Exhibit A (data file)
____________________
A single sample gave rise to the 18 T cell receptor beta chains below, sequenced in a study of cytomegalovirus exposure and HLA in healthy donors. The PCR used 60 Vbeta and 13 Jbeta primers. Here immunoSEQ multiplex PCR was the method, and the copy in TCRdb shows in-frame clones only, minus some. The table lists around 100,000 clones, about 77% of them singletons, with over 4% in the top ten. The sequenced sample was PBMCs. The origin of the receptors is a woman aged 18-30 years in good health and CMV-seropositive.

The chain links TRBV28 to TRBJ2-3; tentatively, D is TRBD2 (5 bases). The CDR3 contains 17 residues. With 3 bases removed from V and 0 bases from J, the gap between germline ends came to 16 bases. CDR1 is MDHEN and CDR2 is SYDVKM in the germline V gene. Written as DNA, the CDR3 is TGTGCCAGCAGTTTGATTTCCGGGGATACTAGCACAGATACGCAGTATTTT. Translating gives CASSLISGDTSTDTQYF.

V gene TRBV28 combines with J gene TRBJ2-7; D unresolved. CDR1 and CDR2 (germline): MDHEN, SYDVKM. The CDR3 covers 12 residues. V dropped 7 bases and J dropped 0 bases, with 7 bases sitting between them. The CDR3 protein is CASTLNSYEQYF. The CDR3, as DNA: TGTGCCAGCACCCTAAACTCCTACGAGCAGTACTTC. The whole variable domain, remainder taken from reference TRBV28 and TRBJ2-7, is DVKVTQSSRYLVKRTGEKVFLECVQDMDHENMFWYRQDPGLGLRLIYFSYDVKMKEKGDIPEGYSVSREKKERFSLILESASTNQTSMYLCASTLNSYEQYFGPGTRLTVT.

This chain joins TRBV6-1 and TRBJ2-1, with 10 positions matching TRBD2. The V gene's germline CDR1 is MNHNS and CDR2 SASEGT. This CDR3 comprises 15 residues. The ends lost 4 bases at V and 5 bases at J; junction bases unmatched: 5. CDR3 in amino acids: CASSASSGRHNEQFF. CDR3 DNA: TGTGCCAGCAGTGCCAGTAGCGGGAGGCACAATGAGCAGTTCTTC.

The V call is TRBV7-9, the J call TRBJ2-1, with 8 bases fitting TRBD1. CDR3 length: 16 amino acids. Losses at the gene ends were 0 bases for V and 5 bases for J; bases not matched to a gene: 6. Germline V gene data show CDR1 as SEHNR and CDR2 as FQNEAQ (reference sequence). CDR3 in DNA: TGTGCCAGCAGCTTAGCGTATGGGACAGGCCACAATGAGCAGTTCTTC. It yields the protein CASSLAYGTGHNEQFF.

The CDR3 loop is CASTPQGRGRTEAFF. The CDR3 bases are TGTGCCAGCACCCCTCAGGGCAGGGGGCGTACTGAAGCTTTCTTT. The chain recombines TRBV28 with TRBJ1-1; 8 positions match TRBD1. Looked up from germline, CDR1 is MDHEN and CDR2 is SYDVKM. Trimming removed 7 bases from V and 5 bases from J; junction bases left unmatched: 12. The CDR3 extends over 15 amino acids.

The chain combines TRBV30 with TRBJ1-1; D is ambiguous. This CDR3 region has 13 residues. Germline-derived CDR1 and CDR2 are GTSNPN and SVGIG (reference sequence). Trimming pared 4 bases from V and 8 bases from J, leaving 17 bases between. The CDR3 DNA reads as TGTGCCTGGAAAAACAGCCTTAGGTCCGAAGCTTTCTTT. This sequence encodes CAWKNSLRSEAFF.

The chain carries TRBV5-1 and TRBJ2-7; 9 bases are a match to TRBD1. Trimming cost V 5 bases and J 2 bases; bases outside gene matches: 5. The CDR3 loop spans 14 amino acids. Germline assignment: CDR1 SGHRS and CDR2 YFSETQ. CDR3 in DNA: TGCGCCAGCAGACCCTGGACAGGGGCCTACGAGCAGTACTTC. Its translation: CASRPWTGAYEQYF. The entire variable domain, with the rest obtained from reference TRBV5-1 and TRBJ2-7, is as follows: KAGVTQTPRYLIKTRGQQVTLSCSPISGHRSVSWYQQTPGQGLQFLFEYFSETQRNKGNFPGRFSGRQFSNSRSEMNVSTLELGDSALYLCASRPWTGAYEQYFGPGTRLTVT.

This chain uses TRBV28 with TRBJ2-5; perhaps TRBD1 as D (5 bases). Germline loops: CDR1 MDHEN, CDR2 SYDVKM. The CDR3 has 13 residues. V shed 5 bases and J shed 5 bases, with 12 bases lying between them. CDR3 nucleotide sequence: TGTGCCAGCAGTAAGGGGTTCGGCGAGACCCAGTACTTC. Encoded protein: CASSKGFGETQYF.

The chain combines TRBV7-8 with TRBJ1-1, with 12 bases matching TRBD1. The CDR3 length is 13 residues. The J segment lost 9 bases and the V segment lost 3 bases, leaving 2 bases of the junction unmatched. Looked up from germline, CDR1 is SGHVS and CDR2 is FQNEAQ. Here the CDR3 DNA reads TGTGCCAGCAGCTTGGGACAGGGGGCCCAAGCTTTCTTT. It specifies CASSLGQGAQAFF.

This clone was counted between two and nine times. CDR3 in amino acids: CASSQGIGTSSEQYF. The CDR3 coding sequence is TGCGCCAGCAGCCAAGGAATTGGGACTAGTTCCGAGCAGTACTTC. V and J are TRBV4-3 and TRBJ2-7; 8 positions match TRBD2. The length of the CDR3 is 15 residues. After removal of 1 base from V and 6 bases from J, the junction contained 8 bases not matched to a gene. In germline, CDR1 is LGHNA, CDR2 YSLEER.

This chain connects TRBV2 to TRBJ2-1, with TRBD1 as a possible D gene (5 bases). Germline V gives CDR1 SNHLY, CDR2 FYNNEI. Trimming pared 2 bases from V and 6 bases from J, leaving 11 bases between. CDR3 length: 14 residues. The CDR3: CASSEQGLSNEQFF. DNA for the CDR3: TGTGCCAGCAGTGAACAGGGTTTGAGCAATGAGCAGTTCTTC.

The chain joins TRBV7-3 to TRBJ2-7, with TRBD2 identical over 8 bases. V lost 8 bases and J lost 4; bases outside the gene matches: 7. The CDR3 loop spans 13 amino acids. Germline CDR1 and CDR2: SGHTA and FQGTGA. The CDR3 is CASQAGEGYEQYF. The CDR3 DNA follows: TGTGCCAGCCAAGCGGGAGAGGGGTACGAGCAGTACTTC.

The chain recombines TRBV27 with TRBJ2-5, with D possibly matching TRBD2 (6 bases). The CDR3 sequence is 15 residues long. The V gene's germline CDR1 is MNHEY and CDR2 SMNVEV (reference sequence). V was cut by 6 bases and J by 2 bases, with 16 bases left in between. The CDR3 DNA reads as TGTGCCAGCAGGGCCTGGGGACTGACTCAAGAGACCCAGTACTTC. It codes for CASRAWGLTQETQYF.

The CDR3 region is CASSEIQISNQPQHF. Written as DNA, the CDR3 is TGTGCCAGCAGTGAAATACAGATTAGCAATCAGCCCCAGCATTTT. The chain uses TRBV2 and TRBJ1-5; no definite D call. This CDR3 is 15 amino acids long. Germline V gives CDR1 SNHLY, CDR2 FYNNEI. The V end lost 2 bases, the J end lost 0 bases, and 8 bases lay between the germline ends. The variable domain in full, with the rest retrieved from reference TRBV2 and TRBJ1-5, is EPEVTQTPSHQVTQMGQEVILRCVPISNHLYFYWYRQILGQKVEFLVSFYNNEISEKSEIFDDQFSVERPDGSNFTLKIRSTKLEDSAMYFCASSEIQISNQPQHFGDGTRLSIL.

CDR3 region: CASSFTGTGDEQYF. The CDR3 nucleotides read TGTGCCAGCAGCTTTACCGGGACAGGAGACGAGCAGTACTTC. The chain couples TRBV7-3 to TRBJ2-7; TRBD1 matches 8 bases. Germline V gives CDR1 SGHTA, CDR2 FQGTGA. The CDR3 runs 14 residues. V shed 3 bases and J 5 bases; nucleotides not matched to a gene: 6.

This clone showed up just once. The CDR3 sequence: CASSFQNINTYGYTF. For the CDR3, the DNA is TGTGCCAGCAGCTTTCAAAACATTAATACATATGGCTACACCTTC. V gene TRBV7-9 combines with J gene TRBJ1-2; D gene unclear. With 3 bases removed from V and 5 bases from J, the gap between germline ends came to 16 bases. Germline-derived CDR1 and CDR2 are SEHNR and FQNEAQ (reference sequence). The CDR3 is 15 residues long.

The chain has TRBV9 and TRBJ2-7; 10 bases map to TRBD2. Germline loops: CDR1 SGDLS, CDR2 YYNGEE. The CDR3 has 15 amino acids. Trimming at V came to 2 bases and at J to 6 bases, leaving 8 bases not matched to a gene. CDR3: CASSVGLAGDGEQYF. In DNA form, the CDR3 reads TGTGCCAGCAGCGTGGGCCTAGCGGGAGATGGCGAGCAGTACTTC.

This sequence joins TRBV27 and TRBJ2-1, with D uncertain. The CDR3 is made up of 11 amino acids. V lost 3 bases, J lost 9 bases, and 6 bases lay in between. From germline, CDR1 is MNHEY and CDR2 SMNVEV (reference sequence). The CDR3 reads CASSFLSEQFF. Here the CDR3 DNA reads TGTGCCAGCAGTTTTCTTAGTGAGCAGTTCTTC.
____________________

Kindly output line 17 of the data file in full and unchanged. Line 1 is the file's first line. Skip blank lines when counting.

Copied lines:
This clone showed up just once. The CDR3 sequence: CASSFQNINTYGYTF. For the CDR3, the DNA is TGTGCCAGCAGCTTTCAAAACATTAATACATATGGCTACACCTTC. V gene TRBV7-9 combines with J gene TRBJ1-2; D gene unclear. With 3 bases removed from V and 5 bases from J, the gap between germline ends came to 16 bases. Germline-derived CDR1 and CDR2 are SEHNR and FQNEAQ (reference sequence). The CDR3 is 15 residues long.